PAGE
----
Last night I attended a workshop by Eric Witchey, a prolific writer who has just sold his 70th short story. He says he has at least 50 out to market at all times. Impressive. How does he do it? He has a system of assigning himself prompts and craft techniques to work on every morning. After 15 minutes, if he can envision the end of the story, he keeps writing.
Our lesson was full of acronyms. You have the ABCs: Agenda, Back Story, Conflict and Setting. Then there’s ED ACE: emotion, decision, action, conflict, and emotion. You take these and go round and round until a story is formed. We started with a white board listing possible occupations for characters, then back stories, conflicts, and relationships that could develop from those occupations. This totally works. A story formed very quickly.
Witchey, who has won many prizes for his work, often writes for The Writer and Writer’s Digest, and has taught more classes than he can count, knows what he’s talking about. Visit his website for links to his articles and other information. He preaches that, after a while, these things become natural and you start to think in story structure. You write, a story develops, and then you can massage it to make sure all the elements of a good story are present. Maybe the conflict needs to be more intense. Perhaps we haven’t prepared the reader for the way the protagonist acts at the climax. Maybe the setting isn’t clear. But the basic story is there.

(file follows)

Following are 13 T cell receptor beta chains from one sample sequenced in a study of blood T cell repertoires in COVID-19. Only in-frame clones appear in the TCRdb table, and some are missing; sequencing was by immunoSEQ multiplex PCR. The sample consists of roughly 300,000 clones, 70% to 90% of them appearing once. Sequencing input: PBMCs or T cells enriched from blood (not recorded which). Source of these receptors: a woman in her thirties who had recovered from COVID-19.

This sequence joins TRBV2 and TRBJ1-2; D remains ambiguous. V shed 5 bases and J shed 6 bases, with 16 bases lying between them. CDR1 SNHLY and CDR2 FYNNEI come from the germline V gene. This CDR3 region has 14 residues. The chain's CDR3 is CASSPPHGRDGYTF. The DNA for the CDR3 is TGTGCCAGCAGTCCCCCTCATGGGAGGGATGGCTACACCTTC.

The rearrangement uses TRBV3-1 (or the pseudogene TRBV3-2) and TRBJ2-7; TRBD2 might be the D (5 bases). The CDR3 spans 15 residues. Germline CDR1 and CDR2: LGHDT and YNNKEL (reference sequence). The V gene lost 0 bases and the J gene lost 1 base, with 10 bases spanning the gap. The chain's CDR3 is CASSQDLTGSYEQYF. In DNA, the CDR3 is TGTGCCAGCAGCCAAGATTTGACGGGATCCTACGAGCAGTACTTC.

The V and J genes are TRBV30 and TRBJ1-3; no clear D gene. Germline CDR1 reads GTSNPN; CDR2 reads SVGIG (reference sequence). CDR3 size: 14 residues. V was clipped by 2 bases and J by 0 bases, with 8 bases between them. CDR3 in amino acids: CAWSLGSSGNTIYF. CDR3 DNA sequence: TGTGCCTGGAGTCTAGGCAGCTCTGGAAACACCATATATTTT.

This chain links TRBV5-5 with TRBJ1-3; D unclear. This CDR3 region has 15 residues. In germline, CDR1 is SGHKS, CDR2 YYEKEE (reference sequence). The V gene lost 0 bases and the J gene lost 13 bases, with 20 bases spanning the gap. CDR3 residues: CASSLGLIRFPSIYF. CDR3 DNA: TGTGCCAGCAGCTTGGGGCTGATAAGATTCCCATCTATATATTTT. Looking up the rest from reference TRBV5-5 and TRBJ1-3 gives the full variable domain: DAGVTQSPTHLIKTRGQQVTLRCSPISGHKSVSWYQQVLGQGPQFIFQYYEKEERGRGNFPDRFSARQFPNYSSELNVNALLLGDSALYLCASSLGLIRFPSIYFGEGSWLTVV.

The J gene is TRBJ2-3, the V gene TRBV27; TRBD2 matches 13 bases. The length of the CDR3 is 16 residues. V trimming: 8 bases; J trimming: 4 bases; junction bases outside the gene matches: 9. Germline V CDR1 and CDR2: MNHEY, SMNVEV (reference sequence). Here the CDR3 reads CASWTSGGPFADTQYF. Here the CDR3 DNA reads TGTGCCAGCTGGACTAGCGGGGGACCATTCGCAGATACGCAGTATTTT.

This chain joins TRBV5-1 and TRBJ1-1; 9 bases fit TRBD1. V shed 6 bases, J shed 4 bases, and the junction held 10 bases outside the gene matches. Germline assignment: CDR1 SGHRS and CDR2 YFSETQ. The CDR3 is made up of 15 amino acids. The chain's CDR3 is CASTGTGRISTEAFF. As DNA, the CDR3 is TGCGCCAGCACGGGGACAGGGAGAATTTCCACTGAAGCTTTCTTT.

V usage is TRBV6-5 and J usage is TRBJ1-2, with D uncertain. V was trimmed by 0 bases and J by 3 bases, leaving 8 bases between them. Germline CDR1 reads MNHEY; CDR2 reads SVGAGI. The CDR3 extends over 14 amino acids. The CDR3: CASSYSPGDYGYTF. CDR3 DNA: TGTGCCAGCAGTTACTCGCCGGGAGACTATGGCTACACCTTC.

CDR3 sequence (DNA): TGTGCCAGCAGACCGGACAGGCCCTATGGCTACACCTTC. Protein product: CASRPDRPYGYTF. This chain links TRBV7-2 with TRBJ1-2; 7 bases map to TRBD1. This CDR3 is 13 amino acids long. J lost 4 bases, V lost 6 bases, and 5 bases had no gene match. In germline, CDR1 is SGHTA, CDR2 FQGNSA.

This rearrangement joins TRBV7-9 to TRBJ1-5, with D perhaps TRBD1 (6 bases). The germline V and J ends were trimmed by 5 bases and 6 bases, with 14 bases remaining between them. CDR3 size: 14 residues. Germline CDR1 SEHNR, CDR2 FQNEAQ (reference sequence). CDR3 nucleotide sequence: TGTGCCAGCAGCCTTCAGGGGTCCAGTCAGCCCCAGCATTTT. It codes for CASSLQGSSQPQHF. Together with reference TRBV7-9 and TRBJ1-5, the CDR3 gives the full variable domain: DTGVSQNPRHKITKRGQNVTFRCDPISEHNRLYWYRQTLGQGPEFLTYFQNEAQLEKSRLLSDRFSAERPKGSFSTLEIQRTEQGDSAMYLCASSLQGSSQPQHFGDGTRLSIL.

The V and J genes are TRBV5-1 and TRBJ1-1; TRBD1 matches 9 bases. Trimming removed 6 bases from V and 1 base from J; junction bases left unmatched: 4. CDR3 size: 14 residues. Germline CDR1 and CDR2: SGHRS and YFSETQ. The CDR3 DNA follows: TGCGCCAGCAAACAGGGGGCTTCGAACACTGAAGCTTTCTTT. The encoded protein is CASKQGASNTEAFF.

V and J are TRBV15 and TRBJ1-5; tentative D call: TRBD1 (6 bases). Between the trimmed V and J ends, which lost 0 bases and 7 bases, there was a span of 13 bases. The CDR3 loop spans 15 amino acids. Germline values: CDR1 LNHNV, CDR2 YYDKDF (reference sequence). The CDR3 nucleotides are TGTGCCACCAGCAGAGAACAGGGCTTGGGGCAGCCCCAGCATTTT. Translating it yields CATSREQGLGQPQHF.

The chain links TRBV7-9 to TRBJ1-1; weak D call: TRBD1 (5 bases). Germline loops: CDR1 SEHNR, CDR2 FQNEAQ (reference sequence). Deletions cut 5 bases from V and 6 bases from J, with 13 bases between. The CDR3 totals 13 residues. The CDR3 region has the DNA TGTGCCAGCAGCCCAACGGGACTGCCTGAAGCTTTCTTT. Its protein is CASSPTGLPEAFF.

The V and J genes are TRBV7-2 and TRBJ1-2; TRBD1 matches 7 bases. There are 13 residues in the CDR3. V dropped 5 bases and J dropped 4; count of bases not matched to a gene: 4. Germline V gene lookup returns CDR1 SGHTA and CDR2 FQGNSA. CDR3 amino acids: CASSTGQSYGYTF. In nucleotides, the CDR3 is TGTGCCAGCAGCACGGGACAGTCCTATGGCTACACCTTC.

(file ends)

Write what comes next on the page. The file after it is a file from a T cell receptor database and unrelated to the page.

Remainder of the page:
While Witchey uses his prompts and acronyms to get started, he doesn’t plot out the whole story before he writes. Some writers map it all out on a graph or cards in much the same way that people write plays. Here are the characters, here are the scenes, here are the major plot points. Then they fill in the blanks.
For me, if I know everything before I write, the story loses its energy, like a Coke that has lost its fizz. I just put down a sentence and follow it with another and see what happens. At some point, especially in a novel or a long story, I stop and take stock. What’s going on here? Where am I heading? What other scenes do I need to write to get there? Maybe, in a backwards, informal way, that process is my way of creating the structure and planning the story.
We have all heard of writers who do it all intuitively. They write as if they’re taking dictation. God or their characters tell them what to type. That doesn’t quite work for me. I can hear God saying, Think of something, and characters can’t talk to me if I haven’t created them. It’s like when I go on a road trip, I don’t like to plan my stops, but I do have to put gas in the car, pack a bag and bring my maps so I don’t get lost.
With fiction and poetry, I just start writing and see where it goes. With articles, I plan. I gather my materials, make sure I have the answers to all of my questions, jot down a loose outline, mark up my notes to match the outline, lay them out all around my desk, and start to write. After many years writing newspaper and magazine articles, the only difficult part is writing the lead, the first paragraph. After that, it flows naturally because my brain is programmed in article structure.
How about you? Are you an intuitive writer or a planner? What is your process when you are about to write something?